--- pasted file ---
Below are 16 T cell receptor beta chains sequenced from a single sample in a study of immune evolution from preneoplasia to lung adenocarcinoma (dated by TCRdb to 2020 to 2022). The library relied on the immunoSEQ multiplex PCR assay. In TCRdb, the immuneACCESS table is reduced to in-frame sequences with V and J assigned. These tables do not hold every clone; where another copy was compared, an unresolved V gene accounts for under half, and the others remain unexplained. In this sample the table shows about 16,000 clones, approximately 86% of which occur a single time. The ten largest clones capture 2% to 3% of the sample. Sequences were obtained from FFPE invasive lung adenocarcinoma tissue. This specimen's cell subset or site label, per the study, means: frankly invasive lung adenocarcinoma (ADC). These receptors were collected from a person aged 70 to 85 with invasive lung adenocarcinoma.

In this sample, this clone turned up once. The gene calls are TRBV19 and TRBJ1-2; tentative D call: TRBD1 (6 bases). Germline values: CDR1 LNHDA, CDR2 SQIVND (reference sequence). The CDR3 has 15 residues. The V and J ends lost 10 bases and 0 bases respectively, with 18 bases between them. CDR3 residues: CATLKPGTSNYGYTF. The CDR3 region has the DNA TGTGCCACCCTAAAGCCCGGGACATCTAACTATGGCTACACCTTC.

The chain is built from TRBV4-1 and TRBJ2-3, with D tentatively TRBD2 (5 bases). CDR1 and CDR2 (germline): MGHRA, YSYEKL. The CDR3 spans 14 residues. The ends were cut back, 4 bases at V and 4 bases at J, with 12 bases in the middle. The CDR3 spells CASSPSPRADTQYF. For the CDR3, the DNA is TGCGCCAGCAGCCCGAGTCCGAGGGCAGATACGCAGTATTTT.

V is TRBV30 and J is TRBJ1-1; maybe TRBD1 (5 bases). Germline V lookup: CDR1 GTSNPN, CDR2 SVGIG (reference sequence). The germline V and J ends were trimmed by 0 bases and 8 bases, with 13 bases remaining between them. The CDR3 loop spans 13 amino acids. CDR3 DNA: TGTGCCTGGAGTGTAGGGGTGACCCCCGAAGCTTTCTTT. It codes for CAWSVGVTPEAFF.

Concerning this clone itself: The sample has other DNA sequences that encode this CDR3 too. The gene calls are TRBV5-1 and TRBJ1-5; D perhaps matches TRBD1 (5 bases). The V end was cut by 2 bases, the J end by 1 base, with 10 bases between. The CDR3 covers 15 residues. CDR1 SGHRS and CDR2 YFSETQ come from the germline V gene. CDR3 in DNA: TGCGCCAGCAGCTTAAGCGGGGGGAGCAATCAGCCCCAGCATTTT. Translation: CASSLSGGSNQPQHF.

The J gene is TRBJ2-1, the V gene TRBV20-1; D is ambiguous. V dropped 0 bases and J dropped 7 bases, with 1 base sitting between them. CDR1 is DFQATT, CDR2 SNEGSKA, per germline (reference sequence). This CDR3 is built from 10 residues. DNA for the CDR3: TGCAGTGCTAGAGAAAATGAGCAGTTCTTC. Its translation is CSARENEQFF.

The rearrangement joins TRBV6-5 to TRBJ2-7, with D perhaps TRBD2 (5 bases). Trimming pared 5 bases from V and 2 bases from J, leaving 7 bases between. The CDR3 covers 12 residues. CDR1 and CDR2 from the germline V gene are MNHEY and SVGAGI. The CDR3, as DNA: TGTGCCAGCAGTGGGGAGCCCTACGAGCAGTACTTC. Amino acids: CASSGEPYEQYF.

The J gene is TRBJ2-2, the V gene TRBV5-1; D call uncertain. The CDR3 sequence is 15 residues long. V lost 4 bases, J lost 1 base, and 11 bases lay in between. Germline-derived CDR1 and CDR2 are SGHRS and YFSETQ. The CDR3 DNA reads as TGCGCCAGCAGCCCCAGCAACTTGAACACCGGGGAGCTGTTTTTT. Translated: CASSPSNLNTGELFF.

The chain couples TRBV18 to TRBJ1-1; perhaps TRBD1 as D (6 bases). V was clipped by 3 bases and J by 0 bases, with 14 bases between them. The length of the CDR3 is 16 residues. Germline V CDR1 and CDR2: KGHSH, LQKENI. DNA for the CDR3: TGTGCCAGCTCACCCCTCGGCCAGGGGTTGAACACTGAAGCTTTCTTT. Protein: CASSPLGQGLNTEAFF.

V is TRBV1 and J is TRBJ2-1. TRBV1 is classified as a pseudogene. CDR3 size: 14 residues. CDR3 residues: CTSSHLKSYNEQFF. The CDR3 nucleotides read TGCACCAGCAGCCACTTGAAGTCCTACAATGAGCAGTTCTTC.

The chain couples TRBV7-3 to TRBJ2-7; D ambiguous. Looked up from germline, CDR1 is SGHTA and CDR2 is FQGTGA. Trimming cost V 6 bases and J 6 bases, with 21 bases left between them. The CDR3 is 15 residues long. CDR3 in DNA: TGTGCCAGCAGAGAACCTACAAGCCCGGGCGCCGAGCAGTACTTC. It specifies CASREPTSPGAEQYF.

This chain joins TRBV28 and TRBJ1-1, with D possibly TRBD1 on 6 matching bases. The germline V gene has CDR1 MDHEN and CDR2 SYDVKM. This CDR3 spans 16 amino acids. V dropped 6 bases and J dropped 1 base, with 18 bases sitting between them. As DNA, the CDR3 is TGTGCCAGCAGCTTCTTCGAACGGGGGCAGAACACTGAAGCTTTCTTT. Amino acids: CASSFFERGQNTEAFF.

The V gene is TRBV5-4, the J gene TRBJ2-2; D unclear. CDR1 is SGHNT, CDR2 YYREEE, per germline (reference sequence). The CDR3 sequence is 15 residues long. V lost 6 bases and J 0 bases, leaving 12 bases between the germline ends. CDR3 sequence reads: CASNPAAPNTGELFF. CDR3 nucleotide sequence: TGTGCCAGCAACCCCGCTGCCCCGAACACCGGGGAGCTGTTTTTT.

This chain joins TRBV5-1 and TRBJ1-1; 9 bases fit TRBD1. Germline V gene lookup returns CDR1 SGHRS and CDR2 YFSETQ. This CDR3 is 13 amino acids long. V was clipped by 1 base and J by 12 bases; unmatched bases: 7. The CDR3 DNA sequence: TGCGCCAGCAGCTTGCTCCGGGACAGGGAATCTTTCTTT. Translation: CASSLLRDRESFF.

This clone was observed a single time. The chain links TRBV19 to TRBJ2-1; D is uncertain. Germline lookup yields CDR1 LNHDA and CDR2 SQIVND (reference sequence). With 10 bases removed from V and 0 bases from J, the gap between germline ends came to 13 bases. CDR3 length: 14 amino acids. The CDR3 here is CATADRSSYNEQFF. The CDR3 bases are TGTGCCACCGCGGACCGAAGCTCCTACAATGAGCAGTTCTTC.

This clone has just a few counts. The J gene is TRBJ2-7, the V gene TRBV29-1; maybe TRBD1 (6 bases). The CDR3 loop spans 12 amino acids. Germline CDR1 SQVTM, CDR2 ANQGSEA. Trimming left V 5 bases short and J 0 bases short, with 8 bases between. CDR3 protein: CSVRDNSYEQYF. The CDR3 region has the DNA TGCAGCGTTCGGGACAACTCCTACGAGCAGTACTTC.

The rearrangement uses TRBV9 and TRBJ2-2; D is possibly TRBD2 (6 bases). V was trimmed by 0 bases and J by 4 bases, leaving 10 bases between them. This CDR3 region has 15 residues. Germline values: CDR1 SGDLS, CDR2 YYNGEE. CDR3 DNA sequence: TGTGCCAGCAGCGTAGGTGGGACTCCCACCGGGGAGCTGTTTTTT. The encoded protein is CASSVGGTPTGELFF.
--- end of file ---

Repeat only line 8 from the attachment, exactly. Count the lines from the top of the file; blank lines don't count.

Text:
The J gene is TRBJ2-2, the V gene TRBV5-1; D call uncertain. The CDR3 sequence is 15 residues long. V lost 4 bases, J lost 1 base, and 11 bases lay in between. Germline-derived CDR1 and CDR2 are SGHRS and YFSETQ. The CDR3 DNA reads as TGCGCCAGCAGCCCCAGCAACTTGAACACCGGGGAGCTGTTTTTT. Translated: CASSPSNLNTGELFF.